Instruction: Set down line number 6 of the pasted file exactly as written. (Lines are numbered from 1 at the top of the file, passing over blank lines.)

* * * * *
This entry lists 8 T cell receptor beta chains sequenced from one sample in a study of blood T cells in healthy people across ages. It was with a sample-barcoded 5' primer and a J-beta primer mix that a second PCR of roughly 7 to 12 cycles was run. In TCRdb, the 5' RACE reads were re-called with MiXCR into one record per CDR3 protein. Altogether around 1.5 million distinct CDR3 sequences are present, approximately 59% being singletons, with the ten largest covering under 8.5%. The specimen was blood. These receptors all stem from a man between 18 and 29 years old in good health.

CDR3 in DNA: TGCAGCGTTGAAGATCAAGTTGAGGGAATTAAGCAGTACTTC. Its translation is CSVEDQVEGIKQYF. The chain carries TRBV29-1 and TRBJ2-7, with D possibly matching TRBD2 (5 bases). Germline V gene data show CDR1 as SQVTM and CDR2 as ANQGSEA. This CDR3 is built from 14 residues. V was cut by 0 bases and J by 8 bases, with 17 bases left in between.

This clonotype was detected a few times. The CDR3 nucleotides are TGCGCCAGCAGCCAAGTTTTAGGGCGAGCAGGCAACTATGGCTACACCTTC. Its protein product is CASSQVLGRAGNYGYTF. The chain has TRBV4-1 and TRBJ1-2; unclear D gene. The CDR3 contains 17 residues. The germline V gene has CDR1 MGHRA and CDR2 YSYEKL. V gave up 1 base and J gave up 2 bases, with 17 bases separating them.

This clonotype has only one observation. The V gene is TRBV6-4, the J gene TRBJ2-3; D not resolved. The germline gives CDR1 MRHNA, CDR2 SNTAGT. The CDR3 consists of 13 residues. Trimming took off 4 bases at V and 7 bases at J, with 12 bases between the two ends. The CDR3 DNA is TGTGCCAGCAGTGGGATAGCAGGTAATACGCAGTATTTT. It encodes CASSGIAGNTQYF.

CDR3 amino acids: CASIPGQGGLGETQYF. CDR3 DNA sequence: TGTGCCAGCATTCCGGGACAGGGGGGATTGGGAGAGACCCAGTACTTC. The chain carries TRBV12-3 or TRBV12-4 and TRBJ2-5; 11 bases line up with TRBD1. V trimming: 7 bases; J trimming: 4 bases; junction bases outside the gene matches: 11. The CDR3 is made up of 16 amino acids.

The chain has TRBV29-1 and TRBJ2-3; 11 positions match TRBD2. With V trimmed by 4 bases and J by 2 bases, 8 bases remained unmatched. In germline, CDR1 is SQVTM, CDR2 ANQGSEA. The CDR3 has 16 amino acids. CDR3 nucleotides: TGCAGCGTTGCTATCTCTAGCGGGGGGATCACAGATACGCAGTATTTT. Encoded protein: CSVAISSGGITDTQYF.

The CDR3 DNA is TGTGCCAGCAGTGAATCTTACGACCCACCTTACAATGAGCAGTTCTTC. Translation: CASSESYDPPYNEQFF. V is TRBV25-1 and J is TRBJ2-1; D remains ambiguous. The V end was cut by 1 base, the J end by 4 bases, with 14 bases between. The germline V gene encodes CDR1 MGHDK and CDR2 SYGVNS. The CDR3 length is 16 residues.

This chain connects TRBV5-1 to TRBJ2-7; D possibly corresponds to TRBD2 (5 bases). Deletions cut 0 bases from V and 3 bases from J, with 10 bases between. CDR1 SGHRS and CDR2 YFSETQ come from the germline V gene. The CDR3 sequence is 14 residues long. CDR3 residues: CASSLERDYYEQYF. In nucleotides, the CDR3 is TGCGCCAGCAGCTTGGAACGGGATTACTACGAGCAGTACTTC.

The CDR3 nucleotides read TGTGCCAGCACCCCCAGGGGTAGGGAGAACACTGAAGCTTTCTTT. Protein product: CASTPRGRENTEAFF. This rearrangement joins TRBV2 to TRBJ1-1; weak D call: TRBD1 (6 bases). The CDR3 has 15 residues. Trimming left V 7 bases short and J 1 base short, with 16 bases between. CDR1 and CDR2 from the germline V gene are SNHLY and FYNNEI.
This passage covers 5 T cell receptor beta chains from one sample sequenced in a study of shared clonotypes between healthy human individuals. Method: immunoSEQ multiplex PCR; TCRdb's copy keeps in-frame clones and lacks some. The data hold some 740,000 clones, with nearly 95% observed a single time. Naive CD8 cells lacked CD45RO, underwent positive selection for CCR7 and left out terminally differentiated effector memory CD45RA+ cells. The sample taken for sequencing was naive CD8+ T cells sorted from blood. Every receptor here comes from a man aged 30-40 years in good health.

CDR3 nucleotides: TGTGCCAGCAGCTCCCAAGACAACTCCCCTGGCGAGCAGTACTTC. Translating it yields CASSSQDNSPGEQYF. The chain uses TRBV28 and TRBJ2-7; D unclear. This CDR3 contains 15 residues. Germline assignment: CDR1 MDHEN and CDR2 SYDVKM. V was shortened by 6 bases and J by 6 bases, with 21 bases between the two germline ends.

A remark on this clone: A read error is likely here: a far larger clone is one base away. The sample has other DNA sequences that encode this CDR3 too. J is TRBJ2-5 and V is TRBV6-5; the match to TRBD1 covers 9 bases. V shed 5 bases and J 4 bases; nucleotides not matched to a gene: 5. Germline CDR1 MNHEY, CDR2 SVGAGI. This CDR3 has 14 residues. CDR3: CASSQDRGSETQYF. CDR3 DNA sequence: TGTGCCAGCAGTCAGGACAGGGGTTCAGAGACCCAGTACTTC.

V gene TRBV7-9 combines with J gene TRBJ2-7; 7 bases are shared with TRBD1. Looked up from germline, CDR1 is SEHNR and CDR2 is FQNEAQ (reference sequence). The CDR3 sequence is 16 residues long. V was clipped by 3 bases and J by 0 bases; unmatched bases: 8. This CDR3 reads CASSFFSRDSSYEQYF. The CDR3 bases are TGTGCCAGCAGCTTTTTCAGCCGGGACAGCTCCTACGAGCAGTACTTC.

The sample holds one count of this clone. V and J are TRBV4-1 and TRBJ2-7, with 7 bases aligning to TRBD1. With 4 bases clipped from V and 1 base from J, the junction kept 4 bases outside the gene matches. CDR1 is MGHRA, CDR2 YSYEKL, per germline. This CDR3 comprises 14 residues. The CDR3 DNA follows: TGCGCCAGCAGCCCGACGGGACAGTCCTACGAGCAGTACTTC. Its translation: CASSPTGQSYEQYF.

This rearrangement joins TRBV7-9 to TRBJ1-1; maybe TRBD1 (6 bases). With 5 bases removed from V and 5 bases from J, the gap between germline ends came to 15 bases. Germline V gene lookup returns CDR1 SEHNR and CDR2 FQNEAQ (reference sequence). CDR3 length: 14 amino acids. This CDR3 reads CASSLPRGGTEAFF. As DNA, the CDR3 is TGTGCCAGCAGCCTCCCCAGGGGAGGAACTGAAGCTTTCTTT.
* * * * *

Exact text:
The chain has TRBV29-1 and TRBJ2-3; 11 positions match TRBD2. With V trimmed by 4 bases and J by 2 bases, 8 bases remained unmatched. In germline, CDR1 is SQVTM, CDR2 ANQGSEA. The CDR3 has 16 amino acids. CDR3 nucleotides: TGCAGCGTTGCTATCTCTAGCGGGGGGATCACAGATACGCAGTATTTT. Encoded protein: CSVAISSGGITDTQYF.